HullFund8eCh01ProblemSolutions

Problem 1.33

The price of gold is currently $1,800 per ounce. Forward contracts are available to buy or sell gold at $2,000 per ounce for delivery in one year. An arbitrageur can borrow money at 5% per annum. What should the arbitrageur do? Assume that the cost of storing gold is zero and that gold provides no income.

The arbitrageur should borrow money to buy a certain number of ounces of gold today and short forward contracts on the same number of ounces of gold for delivery in one year. This means that gold is purchased for $1800 per ounce and sold for $2000 per ounce. The cost of the borrowing is $90 per ounce. A riskless profit of $110 per ounce is generated.

Problem 1.34.

Discuss how foreign currency options can be used for hedging in the situation described in Example 1.1 so that (a) ImportCo is guaranteed that its exchange rate will be less than

1.5800, and (b) ExportCo is guaranteed that its exchange rate will be at least 1.5400. ImportCo can buy call options on $10,000,000 with a strike price of 1.5800. This will ensure that it never pays more than $15,800,000 for the sterling it requires. ExportCo can buy put options on $30,000,000 with a strike price of 1.5400. This will ensure that the price received for the sterling will be above00

,

30

000

?.

,

54

.1=

200

,

000

,

46

$

Problem 1.35.

The current price of a stock is $94, and three-month call options with a strike price of $95 currently sell for $4.70. An investor who feels that the price of the stock will increase is trying to decide between buying 100 shares and buying 2,000 call options (20 contracts). Both strategies involve an investment of $9,400. What advice would you give? How high does the stock price have to rise for the option strategy to be more profitable?

The investment in call options entails higher risks but can lead to higher returns. If the stock price stays at $94, an investor who buys call options loses $9,400 whereas an investor who buys shares neither gains nor loses anything. If the stock price rises to $120, the investor who buys call options gains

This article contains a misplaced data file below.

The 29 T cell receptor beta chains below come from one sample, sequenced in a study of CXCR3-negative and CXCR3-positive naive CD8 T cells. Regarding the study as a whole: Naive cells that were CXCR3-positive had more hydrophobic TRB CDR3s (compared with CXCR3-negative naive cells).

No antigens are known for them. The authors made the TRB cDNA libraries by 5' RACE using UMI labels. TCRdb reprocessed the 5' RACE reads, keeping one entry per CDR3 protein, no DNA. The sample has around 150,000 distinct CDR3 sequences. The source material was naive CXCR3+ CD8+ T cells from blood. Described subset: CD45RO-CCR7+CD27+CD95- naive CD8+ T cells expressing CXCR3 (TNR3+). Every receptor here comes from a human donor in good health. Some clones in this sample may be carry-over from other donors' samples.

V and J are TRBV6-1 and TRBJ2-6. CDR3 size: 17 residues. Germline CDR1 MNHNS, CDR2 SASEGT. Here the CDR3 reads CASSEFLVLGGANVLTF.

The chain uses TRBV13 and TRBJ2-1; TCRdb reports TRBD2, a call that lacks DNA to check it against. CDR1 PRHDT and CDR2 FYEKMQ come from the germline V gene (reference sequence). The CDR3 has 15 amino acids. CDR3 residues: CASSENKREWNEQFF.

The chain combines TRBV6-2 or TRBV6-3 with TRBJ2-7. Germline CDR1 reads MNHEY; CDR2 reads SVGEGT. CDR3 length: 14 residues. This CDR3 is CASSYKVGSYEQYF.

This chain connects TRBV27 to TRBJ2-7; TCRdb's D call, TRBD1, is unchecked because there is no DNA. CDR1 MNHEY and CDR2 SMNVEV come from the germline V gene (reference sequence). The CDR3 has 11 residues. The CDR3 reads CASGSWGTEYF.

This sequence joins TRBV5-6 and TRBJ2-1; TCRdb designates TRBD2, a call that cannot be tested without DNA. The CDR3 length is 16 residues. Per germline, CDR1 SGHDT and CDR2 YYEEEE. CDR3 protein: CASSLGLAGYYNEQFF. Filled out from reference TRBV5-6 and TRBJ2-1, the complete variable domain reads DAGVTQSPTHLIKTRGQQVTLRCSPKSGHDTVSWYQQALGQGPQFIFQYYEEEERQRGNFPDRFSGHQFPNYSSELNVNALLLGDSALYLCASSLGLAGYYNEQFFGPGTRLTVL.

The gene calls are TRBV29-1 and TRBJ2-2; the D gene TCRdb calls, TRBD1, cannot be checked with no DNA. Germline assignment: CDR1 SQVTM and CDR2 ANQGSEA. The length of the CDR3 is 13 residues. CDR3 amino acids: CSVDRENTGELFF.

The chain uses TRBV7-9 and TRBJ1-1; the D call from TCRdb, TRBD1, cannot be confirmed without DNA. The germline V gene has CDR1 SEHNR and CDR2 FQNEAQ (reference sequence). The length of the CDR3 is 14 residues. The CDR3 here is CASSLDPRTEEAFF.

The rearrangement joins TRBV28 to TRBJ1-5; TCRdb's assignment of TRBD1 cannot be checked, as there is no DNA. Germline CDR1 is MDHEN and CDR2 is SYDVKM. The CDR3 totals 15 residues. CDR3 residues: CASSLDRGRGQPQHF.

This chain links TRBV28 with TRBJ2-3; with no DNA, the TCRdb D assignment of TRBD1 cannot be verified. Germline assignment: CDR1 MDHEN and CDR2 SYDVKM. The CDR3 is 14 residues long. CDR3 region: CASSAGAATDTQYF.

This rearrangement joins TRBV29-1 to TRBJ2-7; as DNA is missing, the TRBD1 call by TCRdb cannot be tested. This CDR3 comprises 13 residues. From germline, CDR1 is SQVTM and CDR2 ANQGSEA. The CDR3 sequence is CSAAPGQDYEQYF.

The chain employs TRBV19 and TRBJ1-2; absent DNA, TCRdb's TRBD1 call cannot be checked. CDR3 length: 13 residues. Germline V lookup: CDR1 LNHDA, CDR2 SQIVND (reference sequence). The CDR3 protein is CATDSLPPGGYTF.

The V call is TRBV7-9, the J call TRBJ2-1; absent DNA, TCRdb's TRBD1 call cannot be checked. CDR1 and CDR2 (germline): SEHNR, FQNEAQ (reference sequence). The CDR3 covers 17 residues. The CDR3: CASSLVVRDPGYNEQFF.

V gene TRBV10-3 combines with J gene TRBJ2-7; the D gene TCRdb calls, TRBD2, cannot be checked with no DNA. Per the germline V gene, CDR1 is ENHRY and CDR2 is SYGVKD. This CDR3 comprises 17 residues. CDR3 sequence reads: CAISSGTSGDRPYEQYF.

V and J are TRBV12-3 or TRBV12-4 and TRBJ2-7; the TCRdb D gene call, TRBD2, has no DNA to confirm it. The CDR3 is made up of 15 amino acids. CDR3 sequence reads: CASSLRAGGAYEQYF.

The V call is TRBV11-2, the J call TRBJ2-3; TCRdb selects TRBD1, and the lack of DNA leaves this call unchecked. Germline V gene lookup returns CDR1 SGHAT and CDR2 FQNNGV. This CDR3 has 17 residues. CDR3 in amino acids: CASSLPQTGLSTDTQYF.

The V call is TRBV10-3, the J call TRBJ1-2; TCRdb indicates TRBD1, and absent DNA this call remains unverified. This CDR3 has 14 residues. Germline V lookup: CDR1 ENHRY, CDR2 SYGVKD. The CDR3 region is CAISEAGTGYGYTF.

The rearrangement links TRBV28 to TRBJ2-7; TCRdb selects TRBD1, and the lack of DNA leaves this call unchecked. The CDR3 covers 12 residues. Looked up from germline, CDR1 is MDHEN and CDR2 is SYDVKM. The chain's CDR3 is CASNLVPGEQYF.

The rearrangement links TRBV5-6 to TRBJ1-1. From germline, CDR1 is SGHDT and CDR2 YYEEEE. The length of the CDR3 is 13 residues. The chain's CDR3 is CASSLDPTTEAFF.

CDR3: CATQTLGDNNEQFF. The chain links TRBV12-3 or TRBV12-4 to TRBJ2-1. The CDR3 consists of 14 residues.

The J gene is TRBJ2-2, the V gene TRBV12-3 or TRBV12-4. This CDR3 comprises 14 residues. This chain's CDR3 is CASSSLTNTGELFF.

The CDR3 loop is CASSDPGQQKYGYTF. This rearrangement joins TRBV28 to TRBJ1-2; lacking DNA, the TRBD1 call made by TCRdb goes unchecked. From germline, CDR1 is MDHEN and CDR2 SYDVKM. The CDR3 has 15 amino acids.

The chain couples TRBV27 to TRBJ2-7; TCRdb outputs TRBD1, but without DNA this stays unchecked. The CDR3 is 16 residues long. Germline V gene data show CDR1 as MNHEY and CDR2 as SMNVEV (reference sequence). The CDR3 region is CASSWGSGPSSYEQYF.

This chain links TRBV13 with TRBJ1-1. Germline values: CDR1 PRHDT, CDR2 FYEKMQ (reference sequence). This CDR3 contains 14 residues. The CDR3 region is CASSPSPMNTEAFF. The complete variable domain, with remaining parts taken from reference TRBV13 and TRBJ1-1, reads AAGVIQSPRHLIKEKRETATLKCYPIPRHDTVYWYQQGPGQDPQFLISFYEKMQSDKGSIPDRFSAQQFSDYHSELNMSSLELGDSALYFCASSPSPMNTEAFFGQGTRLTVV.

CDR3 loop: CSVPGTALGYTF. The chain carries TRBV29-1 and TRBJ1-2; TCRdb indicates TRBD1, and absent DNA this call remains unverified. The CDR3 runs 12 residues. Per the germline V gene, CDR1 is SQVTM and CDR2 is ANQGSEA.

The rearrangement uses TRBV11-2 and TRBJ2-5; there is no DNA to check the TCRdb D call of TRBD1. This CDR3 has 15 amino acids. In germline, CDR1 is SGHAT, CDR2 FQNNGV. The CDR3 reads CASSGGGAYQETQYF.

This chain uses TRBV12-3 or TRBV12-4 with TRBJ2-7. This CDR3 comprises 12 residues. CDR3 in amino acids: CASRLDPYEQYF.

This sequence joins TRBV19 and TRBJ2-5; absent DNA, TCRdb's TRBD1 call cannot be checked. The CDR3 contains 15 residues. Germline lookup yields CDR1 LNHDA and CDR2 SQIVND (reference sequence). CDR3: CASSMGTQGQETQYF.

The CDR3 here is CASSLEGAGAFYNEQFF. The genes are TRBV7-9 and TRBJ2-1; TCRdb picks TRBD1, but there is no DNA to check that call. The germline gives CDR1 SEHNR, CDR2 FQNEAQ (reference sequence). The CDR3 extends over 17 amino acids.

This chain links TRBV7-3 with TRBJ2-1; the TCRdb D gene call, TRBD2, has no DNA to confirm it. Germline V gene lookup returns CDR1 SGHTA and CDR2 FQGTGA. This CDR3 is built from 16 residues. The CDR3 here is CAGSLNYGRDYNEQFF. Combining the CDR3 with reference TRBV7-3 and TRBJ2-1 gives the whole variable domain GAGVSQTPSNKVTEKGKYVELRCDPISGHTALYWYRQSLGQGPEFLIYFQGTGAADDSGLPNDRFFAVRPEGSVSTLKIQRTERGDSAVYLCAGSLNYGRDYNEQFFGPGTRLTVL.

?--=,

2000(12095)940040600

$

An investor who buys shares gains

?-=,

$

100(12094)2600

The strategies are equally profitable if the stock price rises to a level, S, where

?-=--

S S

100(94)2000(95)9400

or

S=

100

The option strategy is therefore more profitable if the stock price rises above $100.

Problem 1.36.

On June 25, 2012, an investor owns 100 Google shares. As indicated in Table 1.3, the bid share price is $561.32 and a December put option with a strike price $520 costs $26.10. The

investor is comparing two alternatives to limit downside risk. The first involves buying one Decmber put option contract with a strike price of $520. The second involves instructing a broker to sel l the 100 shares as soon as Google?s price reaches $520. Discuss the advantages and disadvantages of the two strategies.

The second alternative involves what is known as a stop or stop-loss order. It costs nothing and ensures that $52,000, or close to $52,000, is realized for the holding in the event the

stock price ever falls to $520. The put option costs $2,610 and guarantees that the holding can be sold for $52,000 any time up to December. If the stock price falls marginally below $520 and then rises the option will not be exercised, but the stop-loss order will lead to the holding being liquidated. There are some circumstances where the put option alternative leads to a better outcome and some circumstances where the stop-loss order leads to a better outcome. If the stock price ends up below $520, the stop-loss order alternative leads to a better outcome because the cost of the option is avoided. If the stock price falls to $480 in

November and then rises to $580 by December, the put option alternative leads to a better outcome. The investor is paying $2,610 for the chance to benefit from this second type of outcome.

Problem 1.37.

A trader buys a European call option and sells a European put option. The options have the same underlying asset, strike price and maturity. Describe the trader?s position. Under what circumstances does the price of the call equal the price of the put?

The trader has a long European call option with strike price K and a short European put option with strike price K . Suppose the price of the underlying asset at the maturity of the option is T S . If T S K >, the call option is exercised by the investor and the put option expires worthless. The payoff from the portfolio is T S K -. If T S K <, the call option expires worthless and the put option is exercised against the investor. The cost to the investor is T K S -. Alternatively we can say that the payoff to the investor is T S K - (a negative amount). In all cases, the payoff is T S K -, the same as the payoff from the forward contract. The trader’s position is equivalent to a forward contract with delivery price K .

Suppose that F is the forward price. If K F =, the forward contract that is created has zero value. Because the forward contract is equivalent to a long call and a short put, this shows that the price of a call equals the price of a put when the strike price is F .